Tortoise numbers rising
THIRTY western swamp tortoises have a new home in the Moore River Nature Reserve, thanks to conservation efforts to save the species.
Department of Biodiversity, Conservation and Attractions released the reptiles last week as part of conservation efforts to save one of Australia’s most critically endangered reptiles from extinction.
Senior research scientist Gerald Kuchling said the August 29 release was crucial to strengthen wild populations of the species, with only four known and monitored populations in WA.
“The western swamp tortoise is Australia’s rarest and most critically endangered reptile, with habitat loss, low rainfall and predation by foxes, pigs, rats and ravens the major causes for its decline,” he said.
Dr Kuchling said fewer than 50 individuals survived 30 years ago, but a conservation program was helping to increase numbers.
“Since 1988, in a collaborative partnership with Perth Zoo, we have been running a successful breeding program and have been able to translocate captive-bred juveniles to Above: One of the western swamp tortoises released in the Moore River Nature Reserve. Below: Perth Zoo keeper Bradie Durell with a tortoise. three sites since 1994,” he said.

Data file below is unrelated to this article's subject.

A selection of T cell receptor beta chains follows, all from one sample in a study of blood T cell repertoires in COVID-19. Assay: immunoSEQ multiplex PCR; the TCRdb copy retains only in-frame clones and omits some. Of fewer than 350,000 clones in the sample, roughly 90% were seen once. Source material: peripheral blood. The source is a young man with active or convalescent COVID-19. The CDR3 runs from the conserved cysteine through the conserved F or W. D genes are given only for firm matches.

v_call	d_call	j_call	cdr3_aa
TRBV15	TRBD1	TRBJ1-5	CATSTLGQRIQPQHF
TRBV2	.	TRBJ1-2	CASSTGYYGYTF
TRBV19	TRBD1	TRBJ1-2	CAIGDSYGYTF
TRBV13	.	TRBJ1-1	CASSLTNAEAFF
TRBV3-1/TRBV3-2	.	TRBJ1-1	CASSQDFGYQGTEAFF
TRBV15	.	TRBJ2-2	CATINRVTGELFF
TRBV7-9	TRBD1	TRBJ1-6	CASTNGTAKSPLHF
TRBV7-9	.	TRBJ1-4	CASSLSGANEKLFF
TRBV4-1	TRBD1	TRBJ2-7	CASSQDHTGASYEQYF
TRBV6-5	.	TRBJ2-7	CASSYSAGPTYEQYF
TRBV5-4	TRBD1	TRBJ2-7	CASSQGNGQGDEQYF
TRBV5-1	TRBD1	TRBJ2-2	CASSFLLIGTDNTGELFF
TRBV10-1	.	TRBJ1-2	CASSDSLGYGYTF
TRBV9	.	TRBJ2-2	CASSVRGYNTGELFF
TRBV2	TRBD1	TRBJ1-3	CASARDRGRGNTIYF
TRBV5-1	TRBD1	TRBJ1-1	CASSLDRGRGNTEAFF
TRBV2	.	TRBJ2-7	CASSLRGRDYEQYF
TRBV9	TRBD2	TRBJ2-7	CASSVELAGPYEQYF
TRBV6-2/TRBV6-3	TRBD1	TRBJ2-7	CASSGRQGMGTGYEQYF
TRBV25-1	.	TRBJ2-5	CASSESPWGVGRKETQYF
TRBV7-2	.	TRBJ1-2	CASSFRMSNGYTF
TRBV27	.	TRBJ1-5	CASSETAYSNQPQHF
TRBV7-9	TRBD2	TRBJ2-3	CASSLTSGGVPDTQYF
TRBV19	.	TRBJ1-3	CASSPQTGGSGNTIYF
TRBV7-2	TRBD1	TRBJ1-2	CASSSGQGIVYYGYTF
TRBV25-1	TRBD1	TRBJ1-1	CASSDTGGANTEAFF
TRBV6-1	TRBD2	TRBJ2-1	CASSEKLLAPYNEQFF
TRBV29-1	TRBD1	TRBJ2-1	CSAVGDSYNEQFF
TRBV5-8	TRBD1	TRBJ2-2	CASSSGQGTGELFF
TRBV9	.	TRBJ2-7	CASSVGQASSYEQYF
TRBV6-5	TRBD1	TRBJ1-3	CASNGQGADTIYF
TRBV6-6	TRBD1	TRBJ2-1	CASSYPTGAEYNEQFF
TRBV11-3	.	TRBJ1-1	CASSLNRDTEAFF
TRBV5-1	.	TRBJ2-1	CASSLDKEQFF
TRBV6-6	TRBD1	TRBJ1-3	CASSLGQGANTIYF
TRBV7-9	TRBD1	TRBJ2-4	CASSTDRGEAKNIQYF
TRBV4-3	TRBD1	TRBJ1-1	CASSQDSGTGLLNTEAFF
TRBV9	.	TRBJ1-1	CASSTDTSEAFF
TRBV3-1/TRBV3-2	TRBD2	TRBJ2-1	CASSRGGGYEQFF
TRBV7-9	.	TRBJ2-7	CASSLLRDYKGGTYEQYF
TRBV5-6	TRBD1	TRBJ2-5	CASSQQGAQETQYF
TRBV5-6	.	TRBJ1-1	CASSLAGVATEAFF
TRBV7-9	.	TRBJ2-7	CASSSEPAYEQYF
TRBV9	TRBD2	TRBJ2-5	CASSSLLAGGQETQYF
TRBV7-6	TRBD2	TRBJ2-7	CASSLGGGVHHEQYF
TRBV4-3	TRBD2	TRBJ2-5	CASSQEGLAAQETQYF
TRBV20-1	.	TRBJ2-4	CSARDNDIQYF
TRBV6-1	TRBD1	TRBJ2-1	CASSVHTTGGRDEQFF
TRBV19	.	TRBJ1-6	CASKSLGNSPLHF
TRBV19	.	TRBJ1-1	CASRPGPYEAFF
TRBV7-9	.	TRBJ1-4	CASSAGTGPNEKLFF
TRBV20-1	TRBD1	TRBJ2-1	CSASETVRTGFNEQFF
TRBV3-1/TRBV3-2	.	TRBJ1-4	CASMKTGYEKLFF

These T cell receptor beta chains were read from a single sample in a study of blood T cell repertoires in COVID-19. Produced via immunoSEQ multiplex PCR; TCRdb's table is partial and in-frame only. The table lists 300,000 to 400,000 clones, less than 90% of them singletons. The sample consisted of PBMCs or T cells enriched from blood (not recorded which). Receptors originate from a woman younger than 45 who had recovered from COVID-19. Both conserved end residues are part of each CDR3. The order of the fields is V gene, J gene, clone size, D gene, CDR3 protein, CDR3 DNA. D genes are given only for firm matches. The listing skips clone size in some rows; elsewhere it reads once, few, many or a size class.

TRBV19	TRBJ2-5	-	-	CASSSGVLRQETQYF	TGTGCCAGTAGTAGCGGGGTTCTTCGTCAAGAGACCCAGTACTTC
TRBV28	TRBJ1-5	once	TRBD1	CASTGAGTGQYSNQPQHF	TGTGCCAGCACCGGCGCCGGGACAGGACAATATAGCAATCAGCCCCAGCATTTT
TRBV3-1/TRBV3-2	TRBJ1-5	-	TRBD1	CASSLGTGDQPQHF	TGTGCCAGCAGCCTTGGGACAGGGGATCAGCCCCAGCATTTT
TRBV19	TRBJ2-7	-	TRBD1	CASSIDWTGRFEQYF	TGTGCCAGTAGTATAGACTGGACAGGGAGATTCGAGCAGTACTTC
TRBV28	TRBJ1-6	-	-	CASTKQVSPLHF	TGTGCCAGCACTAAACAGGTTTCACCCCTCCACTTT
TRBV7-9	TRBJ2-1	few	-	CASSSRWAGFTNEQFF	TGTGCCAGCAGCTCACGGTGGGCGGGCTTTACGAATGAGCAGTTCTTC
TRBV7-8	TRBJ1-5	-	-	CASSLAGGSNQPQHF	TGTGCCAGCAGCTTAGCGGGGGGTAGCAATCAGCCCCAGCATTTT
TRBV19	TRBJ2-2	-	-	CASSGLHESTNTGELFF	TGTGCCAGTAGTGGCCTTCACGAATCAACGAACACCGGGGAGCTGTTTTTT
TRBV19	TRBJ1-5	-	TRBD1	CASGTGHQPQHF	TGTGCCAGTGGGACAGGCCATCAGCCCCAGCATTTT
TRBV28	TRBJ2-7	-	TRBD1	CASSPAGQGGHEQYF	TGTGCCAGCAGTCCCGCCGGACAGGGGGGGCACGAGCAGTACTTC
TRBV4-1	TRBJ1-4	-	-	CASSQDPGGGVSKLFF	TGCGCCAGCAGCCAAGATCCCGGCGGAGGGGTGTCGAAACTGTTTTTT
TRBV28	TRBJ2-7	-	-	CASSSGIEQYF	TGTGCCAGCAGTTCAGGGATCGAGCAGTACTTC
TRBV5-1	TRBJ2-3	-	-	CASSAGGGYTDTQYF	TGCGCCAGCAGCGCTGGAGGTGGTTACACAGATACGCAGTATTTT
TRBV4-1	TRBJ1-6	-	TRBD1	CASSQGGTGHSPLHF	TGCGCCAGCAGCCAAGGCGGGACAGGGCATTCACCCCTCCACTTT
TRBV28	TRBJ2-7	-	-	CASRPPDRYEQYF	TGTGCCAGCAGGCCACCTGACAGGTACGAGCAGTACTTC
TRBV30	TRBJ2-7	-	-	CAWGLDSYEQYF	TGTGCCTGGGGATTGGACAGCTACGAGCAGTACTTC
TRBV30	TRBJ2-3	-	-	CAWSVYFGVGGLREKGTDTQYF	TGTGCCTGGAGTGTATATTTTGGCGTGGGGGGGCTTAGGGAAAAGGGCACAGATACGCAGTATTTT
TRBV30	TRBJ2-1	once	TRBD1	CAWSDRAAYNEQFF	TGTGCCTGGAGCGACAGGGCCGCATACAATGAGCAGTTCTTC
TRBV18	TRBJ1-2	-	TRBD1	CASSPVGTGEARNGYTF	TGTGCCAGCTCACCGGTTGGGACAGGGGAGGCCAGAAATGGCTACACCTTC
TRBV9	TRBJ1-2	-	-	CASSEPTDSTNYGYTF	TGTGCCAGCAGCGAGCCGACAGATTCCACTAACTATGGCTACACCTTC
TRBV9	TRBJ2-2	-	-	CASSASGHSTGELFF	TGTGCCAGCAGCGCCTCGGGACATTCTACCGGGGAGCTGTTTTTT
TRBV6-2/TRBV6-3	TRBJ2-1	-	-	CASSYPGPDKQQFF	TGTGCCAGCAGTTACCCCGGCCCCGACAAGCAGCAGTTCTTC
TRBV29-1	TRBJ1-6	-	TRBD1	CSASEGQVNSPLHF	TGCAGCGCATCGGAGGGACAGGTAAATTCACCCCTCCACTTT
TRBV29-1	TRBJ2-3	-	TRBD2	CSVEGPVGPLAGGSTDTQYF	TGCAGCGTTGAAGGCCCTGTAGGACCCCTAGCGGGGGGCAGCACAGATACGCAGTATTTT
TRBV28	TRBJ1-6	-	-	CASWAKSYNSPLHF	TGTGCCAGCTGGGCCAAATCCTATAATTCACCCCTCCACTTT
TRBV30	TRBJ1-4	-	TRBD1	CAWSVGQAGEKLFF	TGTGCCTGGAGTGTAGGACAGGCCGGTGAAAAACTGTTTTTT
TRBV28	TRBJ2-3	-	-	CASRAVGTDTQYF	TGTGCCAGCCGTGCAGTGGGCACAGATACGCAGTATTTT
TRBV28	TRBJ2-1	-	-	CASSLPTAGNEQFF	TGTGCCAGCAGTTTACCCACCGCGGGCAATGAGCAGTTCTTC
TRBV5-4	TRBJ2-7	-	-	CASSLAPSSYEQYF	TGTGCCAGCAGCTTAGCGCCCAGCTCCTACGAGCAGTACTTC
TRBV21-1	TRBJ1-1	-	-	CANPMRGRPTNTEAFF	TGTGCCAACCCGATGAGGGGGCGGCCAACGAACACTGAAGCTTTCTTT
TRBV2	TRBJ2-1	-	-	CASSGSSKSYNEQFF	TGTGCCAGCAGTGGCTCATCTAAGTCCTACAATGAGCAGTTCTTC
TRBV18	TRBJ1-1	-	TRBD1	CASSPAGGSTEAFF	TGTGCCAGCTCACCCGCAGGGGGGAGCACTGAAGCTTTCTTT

“Moore River Nature Reserve offers good habitat and ongoing control of feral predators and this translocation allows us to boost the western swamp tortoise population there, which was first established in 2007.
“Some of the 146 juveniles previously released there have
already reached maturity and started breeding, with new hatchlings recorded.”
Perth Zoo keeper Bradie Durell said they weighed, measured and marked the tortoises before release so they could monitor their growth and progress.
The Friends of the Western Swamp Tortoise group will hold its AGM on September 23 at Perth Zoo, meeting at the Labouchere Road entrance at 10am. There will be a behindthe-scenes tour of the western swamp tortoise breeding facility after the meeting.
Visit www.westernswamp tortoise.com.au.